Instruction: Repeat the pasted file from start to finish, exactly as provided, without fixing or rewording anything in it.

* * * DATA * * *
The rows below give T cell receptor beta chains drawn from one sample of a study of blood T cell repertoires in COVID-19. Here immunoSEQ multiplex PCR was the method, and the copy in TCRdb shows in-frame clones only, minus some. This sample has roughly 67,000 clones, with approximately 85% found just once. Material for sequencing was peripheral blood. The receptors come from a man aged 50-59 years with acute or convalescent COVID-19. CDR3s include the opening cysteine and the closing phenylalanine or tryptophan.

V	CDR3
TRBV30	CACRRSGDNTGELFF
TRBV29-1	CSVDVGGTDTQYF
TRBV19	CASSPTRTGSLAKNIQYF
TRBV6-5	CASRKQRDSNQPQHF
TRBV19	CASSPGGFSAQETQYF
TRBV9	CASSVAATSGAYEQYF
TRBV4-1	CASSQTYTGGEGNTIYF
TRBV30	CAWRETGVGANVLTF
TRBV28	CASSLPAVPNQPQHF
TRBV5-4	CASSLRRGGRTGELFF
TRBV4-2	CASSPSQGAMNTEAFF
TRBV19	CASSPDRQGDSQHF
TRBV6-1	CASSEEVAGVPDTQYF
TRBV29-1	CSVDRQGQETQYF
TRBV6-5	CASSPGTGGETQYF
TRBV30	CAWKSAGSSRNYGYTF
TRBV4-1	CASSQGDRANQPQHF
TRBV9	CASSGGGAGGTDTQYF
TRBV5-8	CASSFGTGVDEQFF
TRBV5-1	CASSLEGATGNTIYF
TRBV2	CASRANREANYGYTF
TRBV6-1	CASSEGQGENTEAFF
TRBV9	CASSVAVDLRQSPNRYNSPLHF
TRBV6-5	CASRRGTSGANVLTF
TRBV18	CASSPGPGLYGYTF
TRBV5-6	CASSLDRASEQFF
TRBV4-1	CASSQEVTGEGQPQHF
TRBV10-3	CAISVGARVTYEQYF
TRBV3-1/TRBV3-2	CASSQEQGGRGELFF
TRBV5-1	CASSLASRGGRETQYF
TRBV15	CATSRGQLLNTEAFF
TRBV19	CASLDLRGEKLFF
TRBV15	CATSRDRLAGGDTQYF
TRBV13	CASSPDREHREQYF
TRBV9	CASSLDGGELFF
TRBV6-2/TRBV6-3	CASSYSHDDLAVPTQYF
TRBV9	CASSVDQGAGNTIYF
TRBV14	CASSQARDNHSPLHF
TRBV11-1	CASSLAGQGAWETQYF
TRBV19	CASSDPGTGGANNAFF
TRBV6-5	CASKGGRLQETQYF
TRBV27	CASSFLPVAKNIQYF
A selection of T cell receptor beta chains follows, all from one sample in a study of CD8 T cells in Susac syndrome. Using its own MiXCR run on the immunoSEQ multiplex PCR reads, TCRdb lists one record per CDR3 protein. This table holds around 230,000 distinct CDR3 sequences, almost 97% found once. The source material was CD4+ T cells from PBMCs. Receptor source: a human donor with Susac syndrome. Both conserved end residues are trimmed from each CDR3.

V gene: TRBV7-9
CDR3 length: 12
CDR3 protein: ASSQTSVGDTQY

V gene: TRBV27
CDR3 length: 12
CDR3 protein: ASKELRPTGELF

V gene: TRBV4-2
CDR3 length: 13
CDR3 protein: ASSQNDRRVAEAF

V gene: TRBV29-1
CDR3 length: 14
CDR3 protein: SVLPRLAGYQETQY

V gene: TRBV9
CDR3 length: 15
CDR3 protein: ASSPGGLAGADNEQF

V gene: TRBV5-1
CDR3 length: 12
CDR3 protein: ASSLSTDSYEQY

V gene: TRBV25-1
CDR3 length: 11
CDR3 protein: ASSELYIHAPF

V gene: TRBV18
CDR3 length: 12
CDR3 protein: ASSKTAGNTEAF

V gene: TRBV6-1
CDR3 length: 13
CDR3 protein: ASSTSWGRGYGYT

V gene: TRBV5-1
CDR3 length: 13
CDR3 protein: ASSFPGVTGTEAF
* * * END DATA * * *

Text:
The rows below give T cell receptor beta chains drawn from one sample of a study of blood T cell repertoires in COVID-19. Here immunoSEQ multiplex PCR was the method, and the copy in TCRdb shows in-frame clones only, minus some. This sample has roughly 67,000 clones, with approximately 85% found just once. Material for sequencing was peripheral blood. The receptors come from a man aged 50-59 years with acute or convalescent COVID-19. CDR3s include the opening cysteine and the closing phenylalanine or tryptophan.

V	CDR3
TRBV30	CACRRSGDNTGELFF
TRBV29-1	CSVDVGGTDTQYF
TRBV19	CASSPTRTGSLAKNIQYF
TRBV6-5	CASRKQRDSNQPQHF
TRBV19	CASSPGGFSAQETQYF
TRBV9	CASSVAATSGAYEQYF
TRBV4-1	CASSQTYTGGEGNTIYF
TRBV30	CAWRETGVGANVLTF
TRBV28	CASSLPAVPNQPQHF
TRBV5-4	CASSLRRGGRTGELFF
TRBV4-2	CASSPSQGAMNTEAFF
TRBV19	CASSPDRQGDSQHF
TRBV6-1	CASSEEVAGVPDTQYF
TRBV29-1	CSVDRQGQETQYF
TRBV6-5	CASSPGTGGETQYF
TRBV30	CAWKSAGSSRNYGYTF
TRBV4-1	CASSQGDRANQPQHF
TRBV9	CASSGGGAGGTDTQYF
TRBV5-8	CASSFGTGVDEQFF
TRBV5-1	CASSLEGATGNTIYF
TRBV2	CASRANREANYGYTF
TRBV6-1	CASSEGQGENTEAFF
TRBV9	CASSVAVDLRQSPNRYNSPLHF
TRBV6-5	CASRRGTSGANVLTF
TRBV18	CASSPGPGLYGYTF
TRBV5-6	CASSLDRASEQFF
TRBV4-1	CASSQEVTGEGQPQHF
TRBV10-3	CAISVGARVTYEQYF
TRBV3-1/TRBV3-2	CASSQEQGGRGELFF
TRBV5-1	CASSLASRGGRETQYF
TRBV15	CATSRGQLLNTEAFF
TRBV19	CASLDLRGEKLFF
TRBV15	CATSRDRLAGGDTQYF
TRBV13	CASSPDREHREQYF
TRBV9	CASSLDGGELFF
TRBV6-2/TRBV6-3	CASSYSHDDLAVPTQYF
TRBV9	CASSVDQGAGNTIYF
TRBV14	CASSQARDNHSPLHF
TRBV11-1	CASSLAGQGAWETQYF
TRBV19	CASSDPGTGGANNAFF
TRBV6-5	CASKGGRLQETQYF
TRBV27	CASSFLPVAKNIQYF
A selection of T cell receptor beta chains follows, all from one sample in a study of CD8 T cells in Susac syndrome. Using its own MiXCR run on the immunoSEQ multiplex PCR reads, TCRdb lists one record per CDR3 protein. This table holds around 230,000 distinct CDR3 sequences, almost 97% found once. The source material was CD4+ T cells from PBMCs. Receptor source: a human donor with Susac syndrome. Both conserved end residues are trimmed from each CDR3.

V gene: TRBV7-9
CDR3 length: 12
CDR3 protein: ASSQTSVGDTQY

V gene: TRBV27
CDR3 length: 12
CDR3 protein: ASKELRPTGELF

V gene: TRBV4-2
CDR3 length: 13
CDR3 protein: ASSQNDRRVAEAF

V gene: TRBV29-1
CDR3 length: 14
CDR3 protein: SVLPRLAGYQETQY

V gene: TRBV9
CDR3 length: 15
CDR3 protein: ASSPGGLAGADNEQF

V gene: TRBV5-1
CDR3 length: 12
CDR3 protein: ASSLSTDSYEQY

V gene: TRBV25-1
CDR3 length: 11
CDR3 protein: ASSELYIHAPF

V gene: TRBV18
CDR3 length: 12
CDR3 protein: ASSKTAGNTEAF

V gene: TRBV6-1
CDR3 length: 13
CDR3 protein: ASSTSWGRGYGYT

V gene: TRBV5-1
CDR3 length: 13
CDR3 protein: ASSFPGVTGTEAF